Thursday, July 02, 2009

"Stoning . . . is the introduction, by contemporary Islamic leaders, of a Jewish custom"?

The British scholar Chris Williams, who seems to be writing a regular column for the Korea Herald these days, had an article in yesterday's Herald that promised to apply lessons learned from the recent events in Iran to an analysis of North Korea: "Could 'Iran' happen in North Korea?"

Despite the headline, Williams actually had relatively little to say specifically about North Korea -- though he did make the following remark:

Hope for Iran, and North Korea, lies in two things. Despotic regimes inevitably score own goals, appear foolish and inept, and alienate their own supporters. But paradoxically, it is unfortunate that those who rule North Korea seem less inept than those who rule Iran.
I gather that North Korean 'eptness' means that the answer to the question posed in this article's headline as to the possibility of massive popular resistance in North Korea is: "Maybe not." I suspect, however, that if the North Korean leadership seems less inept than Iran's leadership, this is because the North Korean leaders do not flirt with democracy and therefore have no ballots to obviously and crudely miscount. Williams did have some otherwise interesting things to say about Iran, despotism, and democracy, but his article contains the following, confounding passage:

Stoning is not, as many believe, Iranian tradition. It did not happen during the Shah's era, and the practice is not Persian or proposed in the Koran. It is the introduction, by contemporary Islamic leaders, of a Jewish custom. The practice is closer to Zionism than Zoroastrianism.
That last line is perhaps indicative of an Anglo-Saxon love for alliteration, and thereby 'poetic', but the entire paragraph is a cognitive snarl that would appear to hold Jews in some way responsible for the un-Islamic application of stoning as punishment in Iran. Let us therefore look a bit closer at this issue.

Is stoning a Jewish custom? I don't currently see many Jews involved in stonings. To be frank, I don't see any. Jewish laws in Leviticus and Deuteronomy do indeed mandate stoning for some crimes, and these might be what Williams was thinking of, but the laws on stoning haven't been applied for perhaps 2000 years. There may have been some exceptions, for isolated cases can probably always be found, but one can hardly call stoning these days a Jewish custom.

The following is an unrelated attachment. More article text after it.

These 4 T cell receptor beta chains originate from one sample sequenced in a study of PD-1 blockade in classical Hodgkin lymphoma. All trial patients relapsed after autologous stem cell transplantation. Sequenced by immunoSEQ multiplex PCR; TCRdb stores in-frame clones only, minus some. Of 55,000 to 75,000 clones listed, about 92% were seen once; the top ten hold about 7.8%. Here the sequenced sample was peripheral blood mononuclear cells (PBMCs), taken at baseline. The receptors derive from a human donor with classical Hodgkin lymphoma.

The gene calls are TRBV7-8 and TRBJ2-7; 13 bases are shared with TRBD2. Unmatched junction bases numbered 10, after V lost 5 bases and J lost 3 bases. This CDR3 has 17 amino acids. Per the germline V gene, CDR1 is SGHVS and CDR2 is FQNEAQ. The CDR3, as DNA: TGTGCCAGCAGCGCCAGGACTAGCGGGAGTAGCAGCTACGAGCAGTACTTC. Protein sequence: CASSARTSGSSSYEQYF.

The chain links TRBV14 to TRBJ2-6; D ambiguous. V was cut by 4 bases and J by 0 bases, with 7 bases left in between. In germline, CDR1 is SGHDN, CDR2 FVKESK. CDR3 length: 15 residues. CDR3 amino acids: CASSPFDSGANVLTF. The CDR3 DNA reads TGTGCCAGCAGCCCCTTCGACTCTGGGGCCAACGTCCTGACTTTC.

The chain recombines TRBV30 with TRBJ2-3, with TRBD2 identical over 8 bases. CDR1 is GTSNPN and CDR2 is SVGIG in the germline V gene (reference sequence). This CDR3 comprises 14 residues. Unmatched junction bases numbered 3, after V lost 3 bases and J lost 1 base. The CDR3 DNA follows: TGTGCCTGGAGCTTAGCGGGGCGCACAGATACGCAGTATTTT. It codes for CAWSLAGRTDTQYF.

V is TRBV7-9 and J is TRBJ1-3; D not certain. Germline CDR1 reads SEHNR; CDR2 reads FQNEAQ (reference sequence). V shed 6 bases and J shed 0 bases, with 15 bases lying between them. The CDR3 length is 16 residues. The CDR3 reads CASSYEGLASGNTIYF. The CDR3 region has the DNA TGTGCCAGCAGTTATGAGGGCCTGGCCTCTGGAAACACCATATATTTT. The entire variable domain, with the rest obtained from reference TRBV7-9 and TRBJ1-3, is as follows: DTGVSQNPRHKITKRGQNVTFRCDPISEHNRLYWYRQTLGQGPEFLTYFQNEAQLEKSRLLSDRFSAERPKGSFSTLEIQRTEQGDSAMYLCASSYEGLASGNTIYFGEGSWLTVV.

Moreover, stoning surely has nothing to do with Zionism, which is a secular political philosophy. I can't imagine that Williams thinks that the state of Israel has laws to mandate stoning for capital offenses. As for the reference to Zoroastrianism . . . well, why is that thrown in? Except for alliteration, of course . . . and, I suppose, because the Iranians used to be Zoroastrians, who apparently didn't use stoning as a punishment. But Iranians haven't been Zoroastrians since the Islamic conquest nearly 1400 years ago.

And that is the crux, for stoning is both law and custom in Islam. Williams is correct that the Qur'an does not mandate stoning, but Islamic law, shariah, certainly does, for shariah is based on three sources: Qur'an (Allah's revelation), Sira (Muhammad's life), and Hadith (Muhammad's sayings). Muhammad practiced stoning, and he condoned it. Stoning is not a recent introduction to Islam by contemporary Muslim leaders. It is decidedly no innovation.

As for the history of stoning's application in Islamic Iran, I know little about that. Possibly, Williams is correct that it was not practiced in the past and was only introduced into Iran's Islamic Penal Code in 1983. Be that as it may, stoning has certainly always been part of Islamic law, and when one considers that Iran's Islamist revolution took place in 1979, then the fact that stoning was made law merely four years later looks less like innovation and more like an opportunity grasped.

In no way should one blame the Jews for stoning in Iran . . . or for stoning in Islam.

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